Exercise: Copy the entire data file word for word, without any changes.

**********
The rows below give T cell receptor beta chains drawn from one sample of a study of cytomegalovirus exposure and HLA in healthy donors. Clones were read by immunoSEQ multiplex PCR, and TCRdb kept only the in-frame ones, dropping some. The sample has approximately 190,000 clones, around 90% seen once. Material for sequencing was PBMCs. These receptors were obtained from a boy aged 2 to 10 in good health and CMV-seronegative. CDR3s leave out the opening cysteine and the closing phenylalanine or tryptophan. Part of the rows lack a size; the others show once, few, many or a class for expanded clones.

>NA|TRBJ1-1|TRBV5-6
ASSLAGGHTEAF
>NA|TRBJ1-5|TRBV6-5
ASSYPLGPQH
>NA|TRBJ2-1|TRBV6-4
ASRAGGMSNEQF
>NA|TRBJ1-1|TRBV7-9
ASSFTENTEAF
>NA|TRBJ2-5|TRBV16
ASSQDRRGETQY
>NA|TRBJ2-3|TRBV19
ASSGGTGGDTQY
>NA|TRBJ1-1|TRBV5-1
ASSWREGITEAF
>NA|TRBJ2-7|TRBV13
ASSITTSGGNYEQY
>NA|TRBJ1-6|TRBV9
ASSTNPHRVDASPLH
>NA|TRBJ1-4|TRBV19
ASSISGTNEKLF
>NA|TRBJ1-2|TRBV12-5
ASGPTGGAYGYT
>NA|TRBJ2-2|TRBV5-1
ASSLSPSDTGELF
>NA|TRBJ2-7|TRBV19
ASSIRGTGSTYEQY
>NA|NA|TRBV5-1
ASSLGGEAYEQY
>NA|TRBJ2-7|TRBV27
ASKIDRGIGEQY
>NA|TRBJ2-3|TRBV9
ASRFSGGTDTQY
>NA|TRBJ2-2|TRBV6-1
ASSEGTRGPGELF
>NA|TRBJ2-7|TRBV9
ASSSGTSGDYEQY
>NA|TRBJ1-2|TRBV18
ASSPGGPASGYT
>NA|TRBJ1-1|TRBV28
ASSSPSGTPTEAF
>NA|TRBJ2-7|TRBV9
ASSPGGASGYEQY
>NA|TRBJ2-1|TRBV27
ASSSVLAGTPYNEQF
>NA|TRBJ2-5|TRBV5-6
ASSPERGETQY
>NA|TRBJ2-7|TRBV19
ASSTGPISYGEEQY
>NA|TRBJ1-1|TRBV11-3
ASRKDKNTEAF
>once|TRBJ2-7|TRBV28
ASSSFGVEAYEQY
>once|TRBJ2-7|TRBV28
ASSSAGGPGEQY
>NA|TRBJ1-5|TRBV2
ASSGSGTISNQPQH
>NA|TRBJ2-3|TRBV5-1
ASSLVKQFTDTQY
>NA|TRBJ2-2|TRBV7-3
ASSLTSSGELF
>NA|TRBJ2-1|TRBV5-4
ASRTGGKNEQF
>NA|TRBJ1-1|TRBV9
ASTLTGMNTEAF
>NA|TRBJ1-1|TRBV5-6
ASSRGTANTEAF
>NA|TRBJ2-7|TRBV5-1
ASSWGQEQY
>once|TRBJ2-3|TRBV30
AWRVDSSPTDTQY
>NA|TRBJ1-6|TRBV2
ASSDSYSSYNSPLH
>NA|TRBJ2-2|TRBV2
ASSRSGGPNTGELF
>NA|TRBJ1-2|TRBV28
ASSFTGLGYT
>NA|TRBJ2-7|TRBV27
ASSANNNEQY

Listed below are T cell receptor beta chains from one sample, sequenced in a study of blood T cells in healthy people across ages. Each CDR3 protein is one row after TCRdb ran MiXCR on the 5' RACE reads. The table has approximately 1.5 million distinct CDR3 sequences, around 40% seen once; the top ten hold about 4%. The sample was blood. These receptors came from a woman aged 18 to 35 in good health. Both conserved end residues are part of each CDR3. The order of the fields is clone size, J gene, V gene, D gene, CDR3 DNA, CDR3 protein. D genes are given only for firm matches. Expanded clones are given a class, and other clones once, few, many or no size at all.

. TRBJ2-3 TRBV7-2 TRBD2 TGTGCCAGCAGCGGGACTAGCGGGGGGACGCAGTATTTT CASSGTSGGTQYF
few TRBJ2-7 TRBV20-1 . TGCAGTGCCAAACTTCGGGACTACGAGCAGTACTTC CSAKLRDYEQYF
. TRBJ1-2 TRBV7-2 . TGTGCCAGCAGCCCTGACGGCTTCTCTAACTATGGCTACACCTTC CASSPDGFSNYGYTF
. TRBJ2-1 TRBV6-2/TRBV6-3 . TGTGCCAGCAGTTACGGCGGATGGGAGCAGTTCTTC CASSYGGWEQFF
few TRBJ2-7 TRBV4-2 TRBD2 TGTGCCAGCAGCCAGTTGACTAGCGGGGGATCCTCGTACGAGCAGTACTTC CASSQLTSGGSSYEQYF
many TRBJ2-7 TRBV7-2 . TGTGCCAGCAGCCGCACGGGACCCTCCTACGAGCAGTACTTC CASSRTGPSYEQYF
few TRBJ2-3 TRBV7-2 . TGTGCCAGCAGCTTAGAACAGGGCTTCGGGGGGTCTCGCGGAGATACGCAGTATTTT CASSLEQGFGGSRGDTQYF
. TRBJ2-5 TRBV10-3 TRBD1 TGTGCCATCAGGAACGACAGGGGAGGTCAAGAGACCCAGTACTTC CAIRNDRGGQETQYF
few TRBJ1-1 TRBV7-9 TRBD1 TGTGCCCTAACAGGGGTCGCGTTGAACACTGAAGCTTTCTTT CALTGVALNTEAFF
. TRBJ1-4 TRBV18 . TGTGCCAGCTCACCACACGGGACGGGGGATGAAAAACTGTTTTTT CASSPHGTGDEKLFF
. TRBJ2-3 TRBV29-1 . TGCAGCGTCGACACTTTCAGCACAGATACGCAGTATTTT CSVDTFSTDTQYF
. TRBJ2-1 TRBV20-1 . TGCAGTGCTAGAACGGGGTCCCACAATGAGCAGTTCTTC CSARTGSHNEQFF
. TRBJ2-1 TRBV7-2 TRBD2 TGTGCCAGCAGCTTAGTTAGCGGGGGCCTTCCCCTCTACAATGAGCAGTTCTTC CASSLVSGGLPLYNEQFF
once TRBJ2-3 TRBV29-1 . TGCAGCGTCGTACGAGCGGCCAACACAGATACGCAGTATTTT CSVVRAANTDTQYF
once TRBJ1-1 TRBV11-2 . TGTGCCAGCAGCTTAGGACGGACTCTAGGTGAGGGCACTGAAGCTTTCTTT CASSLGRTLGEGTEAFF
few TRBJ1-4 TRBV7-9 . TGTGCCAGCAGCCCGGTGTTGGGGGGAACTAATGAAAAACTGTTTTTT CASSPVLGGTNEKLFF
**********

The rows below give T cell receptor beta chains drawn from one sample of a study of cytomegalovirus exposure and HLA in healthy donors. Clones were read by immunoSEQ multiplex PCR, and TCRdb kept only the in-frame ones, dropping some. The sample has approximately 190,000 clones, around 90% seen once. Material for sequencing was PBMCs. These receptors were obtained from a boy aged 2 to 10 in good health and CMV-seronegative. CDR3s leave out the opening cysteine and the closing phenylalanine or tryptophan. Part of the rows lack a size; the others show once, few, many or a class for expanded clones.

>NA|TRBJ1-1|TRBV5-6
ASSLAGGHTEAF
>NA|TRBJ1-5|TRBV6-5
ASSYPLGPQH
>NA|TRBJ2-1|TRBV6-4
ASRAGGMSNEQF
>NA|TRBJ1-1|TRBV7-9
ASSFTENTEAF
>NA|TRBJ2-5|TRBV16
ASSQDRRGETQY
>NA|TRBJ2-3|TRBV19
ASSGGTGGDTQY
>NA|TRBJ1-1|TRBV5-1
ASSWREGITEAF
>NA|TRBJ2-7|TRBV13
ASSITTSGGNYEQY
>NA|TRBJ1-6|TRBV9
ASSTNPHRVDASPLH
>NA|TRBJ1-4|TRBV19
ASSISGTNEKLF
>NA|TRBJ1-2|TRBV12-5
ASGPTGGAYGYT
>NA|TRBJ2-2|TRBV5-1
ASSLSPSDTGELF
>NA|TRBJ2-7|TRBV19
ASSIRGTGSTYEQY
>NA|NA|TRBV5-1
ASSLGGEAYEQY
>NA|TRBJ2-7|TRBV27
ASKIDRGIGEQY
>NA|TRBJ2-3|TRBV9
ASRFSGGTDTQY
>NA|TRBJ2-2|TRBV6-1
ASSEGTRGPGELF
>NA|TRBJ2-7|TRBV9
ASSSGTSGDYEQY
>NA|TRBJ1-2|TRBV18
ASSPGGPASGYT
>NA|TRBJ1-1|TRBV28
ASSSPSGTPTEAF
>NA|TRBJ2-7|TRBV9
ASSPGGASGYEQY
>NA|TRBJ2-1|TRBV27
ASSSVLAGTPYNEQF
>NA|TRBJ2-5|TRBV5-6
ASSPERGETQY
>NA|TRBJ2-7|TRBV19
ASSTGPISYGEEQY
>NA|TRBJ1-1|TRBV11-3
ASRKDKNTEAF
>once|TRBJ2-7|TRBV28
ASSSFGVEAYEQY
>once|TRBJ2-7|TRBV28
ASSSAGGPGEQY
>NA|TRBJ1-5|TRBV2
ASSGSGTISNQPQH
>NA|TRBJ2-3|TRBV5-1
ASSLVKQFTDTQY
>NA|TRBJ2-2|TRBV7-3
ASSLTSSGELF
>NA|TRBJ2-1|TRBV5-4
ASRTGGKNEQF
>NA|TRBJ1-1|TRBV9
ASTLTGMNTEAF
>NA|TRBJ1-1|TRBV5-6
ASSRGTANTEAF
>NA|TRBJ2-7|TRBV5-1
ASSWGQEQY
>once|TRBJ2-3|TRBV30
AWRVDSSPTDTQY
>NA|TRBJ1-6|TRBV2
ASSDSYSSYNSPLH
>NA|TRBJ2-2|TRBV2
ASSRSGGPNTGELF
>NA|TRBJ1-2|TRBV28
ASSFTGLGYT
>NA|TRBJ2-7|TRBV27
ASSANNNEQY

Listed below are T cell receptor beta chains from one sample, sequenced in a study of blood T cells in healthy people across ages. Each CDR3 protein is one row after TCRdb ran MiXCR on the 5' RACE reads. The table has approximately 1.5 million distinct CDR3 sequences, around 40% seen once; the top ten hold about 4%. The sample was blood. These receptors came from a woman aged 18 to 35 in good health. Both conserved end residues are part of each CDR3. The order of the fields is clone size, J gene, V gene, D gene, CDR3 DNA, CDR3 protein. D genes are given only for firm matches. Expanded clones are given a class, and other clones once, few, many or no size at all.

. TRBJ2-3 TRBV7-2 TRBD2 TGTGCCAGCAGCGGGACTAGCGGGGGGACGCAGTATTTT CASSGTSGGTQYF
few TRBJ2-7 TRBV20-1 . TGCAGTGCCAAACTTCGGGACTACGAGCAGTACTTC CSAKLRDYEQYF
. TRBJ1-2 TRBV7-2 . TGTGCCAGCAGCCCTGACGGCTTCTCTAACTATGGCTACACCTTC CASSPDGFSNYGYTF
. TRBJ2-1 TRBV6-2/TRBV6-3 . TGTGCCAGCAGTTACGGCGGATGGGAGCAGTTCTTC CASSYGGWEQFF
few TRBJ2-7 TRBV4-2 TRBD2 TGTGCCAGCAGCCAGTTGACTAGCGGGGGATCCTCGTACGAGCAGTACTTC CASSQLTSGGSSYEQYF
many TRBJ2-7 TRBV7-2 . TGTGCCAGCAGCCGCACGGGACCCTCCTACGAGCAGTACTTC CASSRTGPSYEQYF
few TRBJ2-3 TRBV7-2 . TGTGCCAGCAGCTTAGAACAGGGCTTCGGGGGGTCTCGCGGAGATACGCAGTATTTT CASSLEQGFGGSRGDTQYF
. TRBJ2-5 TRBV10-3 TRBD1 TGTGCCATCAGGAACGACAGGGGAGGTCAAGAGACCCAGTACTTC CAIRNDRGGQETQYF
few TRBJ1-1 TRBV7-9 TRBD1 TGTGCCCTAACAGGGGTCGCGTTGAACACTGAAGCTTTCTTT CALTGVALNTEAFF
. TRBJ1-4 TRBV18 . TGTGCCAGCTCACCACACGGGACGGGGGATGAAAAACTGTTTTTT CASSPHGTGDEKLFF
. TRBJ2-3 TRBV29-1 . TGCAGCGTCGACACTTTCAGCACAGATACGCAGTATTTT CSVDTFSTDTQYF
. TRBJ2-1 TRBV20-1 . TGCAGTGCTAGAACGGGGTCCCACAATGAGCAGTTCTTC CSARTGSHNEQFF
. TRBJ2-1 TRBV7-2 TRBD2 TGTGCCAGCAGCTTAGTTAGCGGGGGCCTTCCCCTCTACAATGAGCAGTTCTTC CASSLVSGGLPLYNEQFF
once TRBJ2-3 TRBV29-1 . TGCAGCGTCGTACGAGCGGCCAACACAGATACGCAGTATTTT CSVVRAANTDTQYF
once TRBJ1-1 TRBV11-2 . TGTGCCAGCAGCTTAGGACGGACTCTAGGTGAGGGCACTGAAGCTTTCTTT CASSLGRTLGEGTEAFF
few TRBJ1-4 TRBV7-9 . TGTGCCAGCAGCCCGGTGTTGGGGGGAACTAATGAAAAACTGTTTTTT CASSPVLGGTNEKLFF